One Final Night in Europe

Thanks to our friend Andrew Z. from Displays of Emotions! He has sent in a story on his bizarre yet exciting adventure across Europe, but he knows nothing can compare to his one and only home – Sydney. Yes, even as men, we should express our feelings in an unreserved manner.

WordPress: https://displaysofemotion.wordpress.com/

Facebook: https://www.facebook.com/DisplaysOfEmotion

10726456_10152466130925875_508077044_n (1)

A photo of Andrew and his mates under the Eiffel Tower.

When we got off the train, the air was soothing, more like spring than summer. The station was modern and bustling, but nothing stood out as familiar as of yet. The light was a muddled sheer golden with the looming clouds intruding the rays of sun. We stepped outside the train station to hail a taxi. Even in the fissures of sunlight, the architecture that lined the streets popped into gleaming sculptural shapes of grandeur. “Welcome,” we told ourselves in pure disbelief “to the city of lights and romance ­– Paris.”

We had come to Paris, with the sun slowly setting in an economy-class Eurostar train that travelled at speeds that were dizzying at ground-level. That was at the end of a week stay in London, where a girl I had met stole my heart – whose [inner] beauty is unlike any other – and lingered in my every thought. Not only did Europe have me under its whimsical charm, but so did this breathtaking girl whom I was missing. As Martin Buber says “all journeys have secret destinations of which the traveller is unaware”; she was my unsuspecting destination. A destination that shone brighter than all the cities we visited across Europe.

Finally we hailed a taxi. The stereotypes of aggressive European drivers are true for the most part. The driver whizzed through the disorganised chaos of traffic, gesturing rudely at other drivers every few moment, whether right or wrong. As we clung onto dear life, the city grew into life. Everything was soft, the cobblestones in the street shone like stain, the edges of the aging architecture were rounded and worn, the lamplights aged and almost romantic. There was no immediate correlation to Woody Allen’s Midnight in Paris, but nonetheless the beauty of Paris was something of its own.

On our first full day in Paris, the sky was a deep, cloudless blue. But in spite of the flawless weather, our bodies were weak…products of the extreme partying across Europe. Despite this, we fit in every French activity that was possible to cram into a single full day. We consumed delicate escargots to flavoursome macaroons. Walked and shopped the Champs-Élysées under the summer sun. Climbed the Arc de Triomphe, where the view encompasses all of Paris, the skyline littered with famous landmarks: the Eiffel tower, Notre Dame, the Louvre Pyramid. The orange tinge of a concluding day nestled behind the elegance of the Eiffel Tower, as we lay sprawled on the grass staring in bliss.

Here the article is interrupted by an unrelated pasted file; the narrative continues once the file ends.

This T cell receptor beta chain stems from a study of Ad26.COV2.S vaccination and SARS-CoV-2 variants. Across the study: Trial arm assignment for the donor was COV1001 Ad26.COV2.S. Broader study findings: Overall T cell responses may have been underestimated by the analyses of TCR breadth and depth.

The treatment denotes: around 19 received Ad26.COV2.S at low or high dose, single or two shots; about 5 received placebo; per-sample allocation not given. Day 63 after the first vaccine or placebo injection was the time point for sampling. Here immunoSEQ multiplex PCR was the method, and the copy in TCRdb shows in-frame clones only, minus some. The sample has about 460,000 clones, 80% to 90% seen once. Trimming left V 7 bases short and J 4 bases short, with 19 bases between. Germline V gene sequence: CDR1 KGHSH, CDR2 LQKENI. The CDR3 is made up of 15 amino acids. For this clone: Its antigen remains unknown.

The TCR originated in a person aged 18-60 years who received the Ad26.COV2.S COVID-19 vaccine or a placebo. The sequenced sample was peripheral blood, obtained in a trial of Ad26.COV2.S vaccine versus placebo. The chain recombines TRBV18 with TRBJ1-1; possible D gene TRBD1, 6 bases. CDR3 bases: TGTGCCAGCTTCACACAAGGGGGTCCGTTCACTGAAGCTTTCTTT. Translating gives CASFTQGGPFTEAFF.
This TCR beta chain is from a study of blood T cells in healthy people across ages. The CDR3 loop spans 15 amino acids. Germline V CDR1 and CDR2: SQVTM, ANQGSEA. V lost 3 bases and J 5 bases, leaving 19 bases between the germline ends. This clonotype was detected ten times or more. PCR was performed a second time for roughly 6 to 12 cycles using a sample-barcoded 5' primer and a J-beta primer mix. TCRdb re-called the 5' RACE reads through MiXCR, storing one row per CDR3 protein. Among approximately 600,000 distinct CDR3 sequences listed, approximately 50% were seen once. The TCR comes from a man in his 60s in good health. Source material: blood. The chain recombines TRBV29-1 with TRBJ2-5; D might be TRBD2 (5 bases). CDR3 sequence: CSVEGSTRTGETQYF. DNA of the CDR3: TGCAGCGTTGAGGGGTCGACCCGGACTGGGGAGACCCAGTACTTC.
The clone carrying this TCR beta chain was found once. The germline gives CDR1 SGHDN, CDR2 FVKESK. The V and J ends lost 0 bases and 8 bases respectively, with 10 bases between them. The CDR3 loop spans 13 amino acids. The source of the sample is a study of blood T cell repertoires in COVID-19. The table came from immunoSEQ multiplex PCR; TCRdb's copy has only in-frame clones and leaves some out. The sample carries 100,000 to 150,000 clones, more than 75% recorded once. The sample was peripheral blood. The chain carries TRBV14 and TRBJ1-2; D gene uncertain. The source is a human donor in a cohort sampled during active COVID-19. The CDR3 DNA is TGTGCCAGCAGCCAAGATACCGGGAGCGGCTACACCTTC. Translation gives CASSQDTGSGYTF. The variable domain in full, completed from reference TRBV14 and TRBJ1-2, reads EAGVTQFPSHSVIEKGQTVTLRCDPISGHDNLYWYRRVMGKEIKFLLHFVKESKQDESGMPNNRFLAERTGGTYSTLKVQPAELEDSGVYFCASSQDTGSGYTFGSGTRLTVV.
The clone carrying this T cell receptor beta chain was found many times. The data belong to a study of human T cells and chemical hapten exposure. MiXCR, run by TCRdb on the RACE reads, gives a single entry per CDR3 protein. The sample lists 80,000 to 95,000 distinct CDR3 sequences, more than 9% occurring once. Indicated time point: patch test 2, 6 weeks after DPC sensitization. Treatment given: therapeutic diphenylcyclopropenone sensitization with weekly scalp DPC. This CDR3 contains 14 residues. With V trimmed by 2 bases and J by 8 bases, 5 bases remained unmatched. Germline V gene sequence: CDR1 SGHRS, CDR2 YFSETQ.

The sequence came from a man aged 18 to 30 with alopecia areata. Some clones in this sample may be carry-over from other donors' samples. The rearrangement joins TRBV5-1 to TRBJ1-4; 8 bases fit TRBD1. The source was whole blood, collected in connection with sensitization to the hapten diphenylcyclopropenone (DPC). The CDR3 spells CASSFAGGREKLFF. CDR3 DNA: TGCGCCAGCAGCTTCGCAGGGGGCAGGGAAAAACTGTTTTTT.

It seemed impossible to us, that we could have ever felt such happiness in a place so foreign to us all. When reminiscing the events of the past month beneath Paris’ most iconic structure [and celebrating our friends birthday], it was to the equally joyful sounds of our laughter. On our last morning, we were enwrapped in love: with Paris, with Europe, with my small travelling family and with our adventure. As I sipped my last Parisian coffee in the allure of the city before boarding a train to the airport, I thought about everything I’d be missing once we leave Europe. I knew I’d be back soon, but there was something I missed more than Europe. A revered place where the sun always shines, the ocean breeze flows, the birds tweet and chirp, the city lights dance upon the harbour water, passer-by’s nod and smile. “Home”, I smiled to myself.

Advertisements

One thought on “One Final Night in Europe”

  1. This is such a great story! I love it! I’m planning to go Europe some time soon so reading this made me more excited than ever. I pictured everything whilst reading this!

    Liked by 1 person

Leave a Reply

Fill in your details below or click an icon to log in:

WordPress.com Logo

You are commenting using your WordPress.com account. Log Out / Change )

Twitter picture

You are commenting using your Twitter account. Log Out / Change )

Facebook photo

You are commenting using your Facebook account. Log Out / Change )

Google+ photo

You are commenting using your Google+ account. Log Out / Change )

Connecting to %s